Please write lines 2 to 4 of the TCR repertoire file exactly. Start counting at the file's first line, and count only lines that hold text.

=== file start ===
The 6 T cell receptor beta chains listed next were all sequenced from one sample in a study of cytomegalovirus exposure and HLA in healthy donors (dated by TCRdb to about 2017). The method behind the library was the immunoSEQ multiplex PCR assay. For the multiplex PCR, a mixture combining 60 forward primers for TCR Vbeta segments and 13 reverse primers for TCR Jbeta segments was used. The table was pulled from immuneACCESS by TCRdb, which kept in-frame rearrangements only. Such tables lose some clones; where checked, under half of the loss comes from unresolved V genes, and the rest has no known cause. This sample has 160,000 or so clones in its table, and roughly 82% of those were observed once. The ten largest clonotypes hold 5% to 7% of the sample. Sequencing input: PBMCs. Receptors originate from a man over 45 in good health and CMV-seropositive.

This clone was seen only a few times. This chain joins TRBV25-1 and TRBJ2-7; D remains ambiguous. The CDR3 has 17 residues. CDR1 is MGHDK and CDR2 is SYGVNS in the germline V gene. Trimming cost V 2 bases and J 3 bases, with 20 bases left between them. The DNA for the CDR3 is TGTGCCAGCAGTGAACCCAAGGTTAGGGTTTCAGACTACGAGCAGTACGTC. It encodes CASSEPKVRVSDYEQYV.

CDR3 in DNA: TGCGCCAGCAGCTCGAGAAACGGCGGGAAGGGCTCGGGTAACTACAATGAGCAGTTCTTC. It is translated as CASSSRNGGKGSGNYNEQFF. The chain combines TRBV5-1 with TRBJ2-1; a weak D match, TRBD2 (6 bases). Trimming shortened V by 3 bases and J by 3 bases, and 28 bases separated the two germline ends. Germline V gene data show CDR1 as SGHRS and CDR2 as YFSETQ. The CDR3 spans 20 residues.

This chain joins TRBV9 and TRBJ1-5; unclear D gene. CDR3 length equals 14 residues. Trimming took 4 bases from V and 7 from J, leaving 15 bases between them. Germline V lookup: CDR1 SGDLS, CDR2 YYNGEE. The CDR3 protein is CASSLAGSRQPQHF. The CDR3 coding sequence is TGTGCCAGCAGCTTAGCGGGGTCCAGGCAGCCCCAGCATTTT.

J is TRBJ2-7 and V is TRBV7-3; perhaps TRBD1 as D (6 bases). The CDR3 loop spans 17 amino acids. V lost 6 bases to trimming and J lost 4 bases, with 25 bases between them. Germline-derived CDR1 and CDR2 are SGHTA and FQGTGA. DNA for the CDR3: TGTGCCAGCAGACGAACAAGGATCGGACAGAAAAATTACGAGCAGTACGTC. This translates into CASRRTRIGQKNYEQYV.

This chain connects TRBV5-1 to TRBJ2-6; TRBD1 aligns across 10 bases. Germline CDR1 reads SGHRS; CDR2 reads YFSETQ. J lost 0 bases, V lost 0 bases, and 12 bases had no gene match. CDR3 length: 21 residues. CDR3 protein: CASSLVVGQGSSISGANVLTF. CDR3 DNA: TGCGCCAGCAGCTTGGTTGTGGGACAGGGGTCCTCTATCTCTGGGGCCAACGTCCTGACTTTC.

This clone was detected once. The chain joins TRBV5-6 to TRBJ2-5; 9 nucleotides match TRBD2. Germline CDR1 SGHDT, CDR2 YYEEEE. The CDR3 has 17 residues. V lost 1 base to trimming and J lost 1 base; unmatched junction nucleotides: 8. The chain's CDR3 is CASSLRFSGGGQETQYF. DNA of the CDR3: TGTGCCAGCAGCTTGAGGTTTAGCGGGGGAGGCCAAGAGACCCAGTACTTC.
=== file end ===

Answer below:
This clone was seen only a few times. This chain joins TRBV25-1 and TRBJ2-7; D remains ambiguous. The CDR3 has 17 residues. CDR1 is MGHDK and CDR2 is SYGVNS in the germline V gene. Trimming cost V 2 bases and J 3 bases, with 20 bases left between them. The DNA for the CDR3 is TGTGCCAGCAGTGAACCCAAGGTTAGGGTTTCAGACTACGAGCAGTACGTC. It encodes CASSEPKVRVSDYEQYV.

CDR3 in DNA: TGCGCCAGCAGCTCGAGAAACGGCGGGAAGGGCTCGGGTAACTACAATGAGCAGTTCTTC. It is translated as CASSSRNGGKGSGNYNEQFF. The chain combines TRBV5-1 with TRBJ2-1; a weak D match, TRBD2 (6 bases). Trimming shortened V by 3 bases and J by 3 bases, and 28 bases separated the two germline ends. Germline V gene data show CDR1 as SGHRS and CDR2 as YFSETQ. The CDR3 spans 20 residues.

This chain joins TRBV9 and TRBJ1-5; unclear D gene. CDR3 length equals 14 residues. Trimming took 4 bases from V and 7 from J, leaving 15 bases between them. Germline V lookup: CDR1 SGDLS, CDR2 YYNGEE. The CDR3 protein is CASSLAGSRQPQHF. The CDR3 coding sequence is TGTGCCAGCAGCTTAGCGGGGTCCAGGCAGCCCCAGCATTTT.